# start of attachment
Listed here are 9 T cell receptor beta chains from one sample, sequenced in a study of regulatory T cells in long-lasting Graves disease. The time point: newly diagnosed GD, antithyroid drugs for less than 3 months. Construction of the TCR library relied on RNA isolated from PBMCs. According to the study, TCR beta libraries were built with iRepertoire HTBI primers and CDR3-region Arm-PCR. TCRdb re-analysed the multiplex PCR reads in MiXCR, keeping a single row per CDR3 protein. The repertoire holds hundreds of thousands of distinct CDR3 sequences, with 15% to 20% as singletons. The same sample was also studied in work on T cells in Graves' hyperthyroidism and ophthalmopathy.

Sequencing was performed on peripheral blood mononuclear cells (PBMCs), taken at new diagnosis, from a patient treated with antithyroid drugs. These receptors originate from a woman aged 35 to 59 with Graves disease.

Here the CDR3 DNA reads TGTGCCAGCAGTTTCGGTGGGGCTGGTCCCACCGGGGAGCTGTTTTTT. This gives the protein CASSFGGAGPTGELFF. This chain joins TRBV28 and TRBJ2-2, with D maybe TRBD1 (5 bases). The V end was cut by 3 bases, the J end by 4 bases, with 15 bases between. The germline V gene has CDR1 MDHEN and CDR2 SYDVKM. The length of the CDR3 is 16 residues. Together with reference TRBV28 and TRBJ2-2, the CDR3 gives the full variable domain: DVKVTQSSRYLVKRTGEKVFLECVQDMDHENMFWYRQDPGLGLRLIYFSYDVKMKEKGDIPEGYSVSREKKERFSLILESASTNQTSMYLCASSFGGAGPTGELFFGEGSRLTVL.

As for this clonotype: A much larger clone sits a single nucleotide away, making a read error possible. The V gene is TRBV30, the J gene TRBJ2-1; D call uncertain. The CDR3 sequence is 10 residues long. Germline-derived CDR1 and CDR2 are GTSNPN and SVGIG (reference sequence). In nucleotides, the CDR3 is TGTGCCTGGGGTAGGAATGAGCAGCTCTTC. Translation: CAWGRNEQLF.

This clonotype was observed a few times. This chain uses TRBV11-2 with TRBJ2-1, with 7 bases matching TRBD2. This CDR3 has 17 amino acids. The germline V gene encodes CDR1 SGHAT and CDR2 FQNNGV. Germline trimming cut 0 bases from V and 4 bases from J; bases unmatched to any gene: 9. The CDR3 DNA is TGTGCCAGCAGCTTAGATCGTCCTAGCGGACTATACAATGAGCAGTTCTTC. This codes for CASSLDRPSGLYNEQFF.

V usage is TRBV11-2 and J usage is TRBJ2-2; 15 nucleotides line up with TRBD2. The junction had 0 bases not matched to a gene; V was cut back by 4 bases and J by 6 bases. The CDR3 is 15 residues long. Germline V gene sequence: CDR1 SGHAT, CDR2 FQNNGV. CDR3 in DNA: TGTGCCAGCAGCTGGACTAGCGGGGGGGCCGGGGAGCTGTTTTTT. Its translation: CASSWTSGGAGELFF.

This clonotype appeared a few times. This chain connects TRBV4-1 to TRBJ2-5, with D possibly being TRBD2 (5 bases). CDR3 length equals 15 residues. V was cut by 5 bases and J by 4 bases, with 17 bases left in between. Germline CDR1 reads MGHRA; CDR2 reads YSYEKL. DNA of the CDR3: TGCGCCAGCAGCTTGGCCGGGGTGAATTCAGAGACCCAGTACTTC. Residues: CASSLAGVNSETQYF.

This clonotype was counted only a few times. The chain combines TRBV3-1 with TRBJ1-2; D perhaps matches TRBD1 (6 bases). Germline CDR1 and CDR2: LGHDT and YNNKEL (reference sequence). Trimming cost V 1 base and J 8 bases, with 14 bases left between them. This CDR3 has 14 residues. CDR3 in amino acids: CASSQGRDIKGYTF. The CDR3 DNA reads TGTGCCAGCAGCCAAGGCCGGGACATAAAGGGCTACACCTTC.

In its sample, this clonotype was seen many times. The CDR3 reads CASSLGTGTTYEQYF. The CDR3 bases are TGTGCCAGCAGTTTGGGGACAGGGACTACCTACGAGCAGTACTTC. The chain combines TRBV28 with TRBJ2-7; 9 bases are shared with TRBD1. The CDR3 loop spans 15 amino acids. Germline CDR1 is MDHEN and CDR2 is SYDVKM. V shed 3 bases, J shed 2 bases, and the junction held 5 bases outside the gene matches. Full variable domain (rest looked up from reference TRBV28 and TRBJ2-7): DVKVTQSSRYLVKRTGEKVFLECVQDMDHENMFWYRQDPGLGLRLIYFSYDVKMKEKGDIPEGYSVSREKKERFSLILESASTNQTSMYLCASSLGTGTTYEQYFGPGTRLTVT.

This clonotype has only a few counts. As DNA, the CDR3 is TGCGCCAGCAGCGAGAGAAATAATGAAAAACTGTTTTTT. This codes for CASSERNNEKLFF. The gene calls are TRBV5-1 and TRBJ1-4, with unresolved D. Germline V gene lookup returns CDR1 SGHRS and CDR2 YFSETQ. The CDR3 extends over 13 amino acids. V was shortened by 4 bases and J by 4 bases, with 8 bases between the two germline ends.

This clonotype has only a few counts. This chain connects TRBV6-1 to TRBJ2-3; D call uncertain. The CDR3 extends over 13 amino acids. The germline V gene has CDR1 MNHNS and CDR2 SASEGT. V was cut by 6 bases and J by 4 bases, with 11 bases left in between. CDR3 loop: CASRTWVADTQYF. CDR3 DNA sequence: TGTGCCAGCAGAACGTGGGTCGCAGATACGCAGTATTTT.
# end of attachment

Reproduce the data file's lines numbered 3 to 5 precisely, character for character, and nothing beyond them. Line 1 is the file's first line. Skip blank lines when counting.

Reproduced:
Here the CDR3 DNA reads TGTGCCAGCAGTTTCGGTGGGGCTGGTCCCACCGGGGAGCTGTTTTTT. This gives the protein CASSFGGAGPTGELFF. This chain joins TRBV28 and TRBJ2-2, with D maybe TRBD1 (5 bases). The V end was cut by 3 bases, the J end by 4 bases, with 15 bases between. The germline V gene has CDR1 MDHEN and CDR2 SYDVKM. The length of the CDR3 is 16 residues. Together with reference TRBV28 and TRBJ2-2, the CDR3 gives the full variable domain: DVKVTQSSRYLVKRTGEKVFLECVQDMDHENMFWYRQDPGLGLRLIYFSYDVKMKEKGDIPEGYSVSREKKERFSLILESASTNQTSMYLCASSFGGAGPTGELFFGEGSRLTVL.

As for this clonotype: A much larger clone sits a single nucleotide away, making a read error possible. The V gene is TRBV30, the J gene TRBJ2-1; D call uncertain. The CDR3 sequence is 10 residues long. Germline-derived CDR1 and CDR2 are GTSNPN and SVGIG (reference sequence). In nucleotides, the CDR3 is TGTGCCTGGGGTAGGAATGAGCAGCTCTTC. Translation: CAWGRNEQLF.

This clonotype was observed a few times. This chain uses TRBV11-2 with TRBJ2-1, with 7 bases matching TRBD2. This CDR3 has 17 amino acids. The germline V gene encodes CDR1 SGHAT and CDR2 FQNNGV. Germline trimming cut 0 bases from V and 4 bases from J; bases unmatched to any gene: 9. The CDR3 DNA is TGTGCCAGCAGCTTAGATCGTCCTAGCGGACTATACAATGAGCAGTTCTTC. This codes for CASSLDRPSGLYNEQFF.